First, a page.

This week on My Classic Soul podcast, hosts Bethany Dawson and David Nathan, the British Ambassador of Soul deep dive into a classic Aretha Franklin album, I Never Loved A Man The Way I Love You.
On this second episode, they discuss their memories of the beloved Queen of Soul, from how they first chanced on her records as she became a household name to her career-spanning catalogue, including some of the most iconic songs of all time.
ON HOW THEY FIRST DISCOVERED FRANKLIN'S MUSIC:
Nathan: "I first heard her music, actually, on a beach in little Hampton in England. And how I heard it was because I was a member of a fan club of another artists and we had a fan club gathering and someone bought a battery-operated record player. They'd put on this album, which was an Aretha Franklin album called Runnin' Out of Fools from 1964. She did a lot of cover versions on there. And one of them was my favorite song at the time, which was "Walk On By", popularized, of course, by Dionne Warwick."
"My first reaction was, 'Who's that? Who is that?' Wow.' And they said mispronounced it as 'A-wrath-a Franklin.' So that was the first one I heard by her. I was a teenager at the time."
ON NATHAN'S FIRST ENCOUNTER WITH THE QUEEN OF SOUL:
Nathan: "I wrote a letter to her, care of her father, at his church because her father was a very famous minister, Reverend CEO Franklin. So I just sent this letter to Miss A Franklin, care of Reverend Franklin, new Bethel Baptist church, Detroit, Michigan. Because back in those days, I mean, where would you go get an address for a church in Detroit? It was, we're talking 1966, right."
"One day I got this letter back. And, you know, I was shocked. My dad said, 'Oh, David, letter from America.' I'm like, 'Oh, whoa, whoa.' And here was this envelope from Aretha saying, 'I've got your letters. I did know not I had any fans in England and I'm hoping to come there soon.' And so, that was that."
ON LISTENING TO FRANKLIN'S DEBUT WITH ATLANTIC RECORDS:
NATHAN: "I went to my local record shop, which was in Fulham, and I said, 'You have the single by Aretha Franklin called "I Never Loved a Man The Way I Love You." And they said, 'Oh, well actually, we just got the LP.' I'm like, 'You're kidding!'"
"I ran home and I said to my mom, 'Could I get some money? I need to buy this. This LP is important.' She's like, 'Oh, it's too much money - but yeah, I understand.' And so that's literally what happened. I went back to record shop, got the LP, brought it home, and I actually remember putting the record in my record player in my bedroom."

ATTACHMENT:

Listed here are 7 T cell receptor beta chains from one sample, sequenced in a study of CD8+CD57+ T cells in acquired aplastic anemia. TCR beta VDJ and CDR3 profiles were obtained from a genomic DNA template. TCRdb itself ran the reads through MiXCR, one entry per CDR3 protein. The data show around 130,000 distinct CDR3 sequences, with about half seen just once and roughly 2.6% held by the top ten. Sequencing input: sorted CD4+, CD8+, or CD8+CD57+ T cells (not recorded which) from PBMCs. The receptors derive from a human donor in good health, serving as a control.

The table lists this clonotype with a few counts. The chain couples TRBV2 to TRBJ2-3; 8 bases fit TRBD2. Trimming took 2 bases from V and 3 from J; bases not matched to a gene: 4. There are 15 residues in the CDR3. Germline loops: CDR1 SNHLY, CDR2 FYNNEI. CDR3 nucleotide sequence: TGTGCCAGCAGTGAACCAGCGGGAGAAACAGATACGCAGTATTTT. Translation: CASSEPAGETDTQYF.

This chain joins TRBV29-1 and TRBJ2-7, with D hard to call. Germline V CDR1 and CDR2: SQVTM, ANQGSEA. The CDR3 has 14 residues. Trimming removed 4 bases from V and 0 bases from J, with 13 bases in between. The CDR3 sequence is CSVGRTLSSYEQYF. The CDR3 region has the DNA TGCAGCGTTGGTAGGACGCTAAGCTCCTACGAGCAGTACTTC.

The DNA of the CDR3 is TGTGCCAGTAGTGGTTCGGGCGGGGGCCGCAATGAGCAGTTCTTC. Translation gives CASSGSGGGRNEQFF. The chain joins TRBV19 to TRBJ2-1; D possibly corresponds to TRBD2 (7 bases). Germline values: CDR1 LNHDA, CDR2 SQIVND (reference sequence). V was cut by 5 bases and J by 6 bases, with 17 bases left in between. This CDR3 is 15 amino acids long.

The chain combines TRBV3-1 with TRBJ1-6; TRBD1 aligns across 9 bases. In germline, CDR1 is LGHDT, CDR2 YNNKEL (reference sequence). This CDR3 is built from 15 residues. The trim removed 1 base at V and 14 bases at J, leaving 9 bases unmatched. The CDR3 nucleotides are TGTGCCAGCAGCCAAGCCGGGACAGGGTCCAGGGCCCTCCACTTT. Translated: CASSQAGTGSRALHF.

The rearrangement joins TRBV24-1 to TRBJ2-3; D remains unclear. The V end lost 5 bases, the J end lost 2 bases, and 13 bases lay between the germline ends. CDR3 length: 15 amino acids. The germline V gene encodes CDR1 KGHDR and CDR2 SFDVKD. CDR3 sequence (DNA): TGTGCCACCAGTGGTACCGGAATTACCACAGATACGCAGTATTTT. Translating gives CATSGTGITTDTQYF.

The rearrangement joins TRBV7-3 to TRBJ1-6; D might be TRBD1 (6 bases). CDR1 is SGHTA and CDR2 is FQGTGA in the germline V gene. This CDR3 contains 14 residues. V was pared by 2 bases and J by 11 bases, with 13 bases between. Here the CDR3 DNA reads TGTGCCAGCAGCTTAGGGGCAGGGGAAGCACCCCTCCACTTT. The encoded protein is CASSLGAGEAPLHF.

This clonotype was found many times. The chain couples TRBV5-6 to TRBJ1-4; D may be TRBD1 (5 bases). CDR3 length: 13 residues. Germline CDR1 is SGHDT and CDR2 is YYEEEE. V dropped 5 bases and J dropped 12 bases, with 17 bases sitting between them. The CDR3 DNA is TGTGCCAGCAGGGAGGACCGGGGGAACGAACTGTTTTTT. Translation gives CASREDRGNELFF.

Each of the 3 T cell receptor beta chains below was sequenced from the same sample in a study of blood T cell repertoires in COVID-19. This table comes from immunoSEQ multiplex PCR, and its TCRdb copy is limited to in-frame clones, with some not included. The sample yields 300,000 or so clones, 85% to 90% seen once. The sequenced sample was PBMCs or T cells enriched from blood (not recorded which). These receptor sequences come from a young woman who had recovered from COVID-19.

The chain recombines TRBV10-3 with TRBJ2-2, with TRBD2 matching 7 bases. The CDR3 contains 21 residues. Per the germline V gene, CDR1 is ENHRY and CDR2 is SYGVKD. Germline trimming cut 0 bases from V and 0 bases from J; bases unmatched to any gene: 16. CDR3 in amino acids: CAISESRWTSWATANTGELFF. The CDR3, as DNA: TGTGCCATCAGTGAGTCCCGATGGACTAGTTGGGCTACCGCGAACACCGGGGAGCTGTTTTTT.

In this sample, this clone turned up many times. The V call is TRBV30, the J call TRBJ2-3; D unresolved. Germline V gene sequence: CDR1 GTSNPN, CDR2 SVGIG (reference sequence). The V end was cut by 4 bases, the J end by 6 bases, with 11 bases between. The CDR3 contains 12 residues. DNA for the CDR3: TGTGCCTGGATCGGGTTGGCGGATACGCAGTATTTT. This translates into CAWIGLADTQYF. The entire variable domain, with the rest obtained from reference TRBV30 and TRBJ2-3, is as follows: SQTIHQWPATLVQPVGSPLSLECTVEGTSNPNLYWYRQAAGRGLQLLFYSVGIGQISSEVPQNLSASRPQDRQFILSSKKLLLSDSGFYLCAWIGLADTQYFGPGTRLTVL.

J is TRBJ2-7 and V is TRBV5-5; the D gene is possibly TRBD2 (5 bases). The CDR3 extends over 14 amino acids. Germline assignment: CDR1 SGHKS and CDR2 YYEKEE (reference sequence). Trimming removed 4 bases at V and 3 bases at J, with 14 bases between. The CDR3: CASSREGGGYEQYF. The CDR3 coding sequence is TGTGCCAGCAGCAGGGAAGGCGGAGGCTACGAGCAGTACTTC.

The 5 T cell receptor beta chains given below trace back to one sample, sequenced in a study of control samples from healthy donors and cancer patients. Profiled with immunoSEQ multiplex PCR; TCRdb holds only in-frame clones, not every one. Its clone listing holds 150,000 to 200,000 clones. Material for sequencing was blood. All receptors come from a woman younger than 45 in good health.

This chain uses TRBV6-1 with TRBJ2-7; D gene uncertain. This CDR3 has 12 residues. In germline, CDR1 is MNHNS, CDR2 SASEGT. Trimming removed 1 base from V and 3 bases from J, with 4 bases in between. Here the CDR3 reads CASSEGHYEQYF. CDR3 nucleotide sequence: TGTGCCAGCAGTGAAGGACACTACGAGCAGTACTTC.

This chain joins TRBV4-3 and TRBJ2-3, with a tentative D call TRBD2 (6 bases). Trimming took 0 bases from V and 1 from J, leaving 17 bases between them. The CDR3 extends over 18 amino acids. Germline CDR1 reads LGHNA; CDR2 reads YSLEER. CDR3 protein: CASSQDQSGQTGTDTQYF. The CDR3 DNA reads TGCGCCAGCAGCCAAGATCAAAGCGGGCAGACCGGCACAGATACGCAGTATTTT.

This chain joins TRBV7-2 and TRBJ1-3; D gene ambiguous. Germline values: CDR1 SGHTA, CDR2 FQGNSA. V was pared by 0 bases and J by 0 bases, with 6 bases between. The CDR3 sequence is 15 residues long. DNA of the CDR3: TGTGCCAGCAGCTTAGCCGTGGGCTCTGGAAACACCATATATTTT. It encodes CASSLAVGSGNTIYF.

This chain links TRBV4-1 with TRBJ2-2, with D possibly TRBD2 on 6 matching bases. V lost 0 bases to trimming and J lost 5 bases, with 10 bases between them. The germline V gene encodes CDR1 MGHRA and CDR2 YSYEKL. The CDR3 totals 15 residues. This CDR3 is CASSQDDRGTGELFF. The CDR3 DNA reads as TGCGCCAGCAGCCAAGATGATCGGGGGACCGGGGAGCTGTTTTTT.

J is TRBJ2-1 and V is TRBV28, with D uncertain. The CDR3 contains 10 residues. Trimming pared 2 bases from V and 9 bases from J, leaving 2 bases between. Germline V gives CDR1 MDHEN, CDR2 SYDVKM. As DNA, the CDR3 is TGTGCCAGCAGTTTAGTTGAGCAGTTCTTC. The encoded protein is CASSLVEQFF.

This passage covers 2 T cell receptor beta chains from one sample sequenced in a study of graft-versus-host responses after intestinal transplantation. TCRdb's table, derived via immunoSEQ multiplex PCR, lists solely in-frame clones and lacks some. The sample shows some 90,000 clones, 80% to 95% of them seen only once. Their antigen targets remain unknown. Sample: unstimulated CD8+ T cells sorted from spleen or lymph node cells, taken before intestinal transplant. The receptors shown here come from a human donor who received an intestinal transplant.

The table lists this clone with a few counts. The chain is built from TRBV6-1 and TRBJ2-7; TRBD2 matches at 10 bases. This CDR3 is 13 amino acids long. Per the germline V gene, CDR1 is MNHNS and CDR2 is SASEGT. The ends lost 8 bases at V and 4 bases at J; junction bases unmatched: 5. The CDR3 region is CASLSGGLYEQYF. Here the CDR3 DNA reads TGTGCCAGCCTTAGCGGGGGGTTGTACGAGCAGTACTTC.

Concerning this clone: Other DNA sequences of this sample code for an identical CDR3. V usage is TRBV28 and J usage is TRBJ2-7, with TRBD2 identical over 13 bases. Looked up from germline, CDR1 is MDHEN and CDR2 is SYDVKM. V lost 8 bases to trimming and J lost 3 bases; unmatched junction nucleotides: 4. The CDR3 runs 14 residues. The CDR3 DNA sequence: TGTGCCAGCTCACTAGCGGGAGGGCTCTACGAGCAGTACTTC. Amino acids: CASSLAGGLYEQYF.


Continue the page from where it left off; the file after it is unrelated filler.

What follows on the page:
"And the moment I heard the first note of "Respect," like...'Wow.' Of course it's the same voice, but the setting was different. Like the music was different from what she had done at Columbia. It was so, like, groove and just, she was. It was, oh wow. By the time I finished playing side one, I was just, can I use a British term? Absolutely loved it. I was gobsmacked. For our American friends, that means blown away [laughs]."
ON FRANKLIN'S GLOBAL BREAKTHROUGH AS A SOLO SINGER:
NATHAN: "She was not like a household name in the same way that some of the other artists of that time period. A lot of the Motown artists, you know, Mary Wells, the Supremes, the Four Tops, she was not in that kind of ilk of a known hitmaker. So this record, it was really, for many people, their introduction to Aretha Franklin. Really, many people had never heard of her."
"And then the fact that the songs were sounded like so much like a personal testimony. I think that the particularly for African American women at the time, she became like this symbol because she was singing in a way that - I mean, we take even a song like "Dr. Feelgood," which is, you know, there's no question that that's about sex.
DAWSON: "It's not about going to the doctor..."
NATHAN: "She was just like being really straight up about that in a way that was, had not really been done as upfront. You could say, and you were talking about the time period, 1967, a lot of people, it was kind of a time of fighting for freedom. You know, talking about civil rights, we were talking about a lot of different things that are happening all at the same time in the 60s."
Listen to the rest of the podcast here.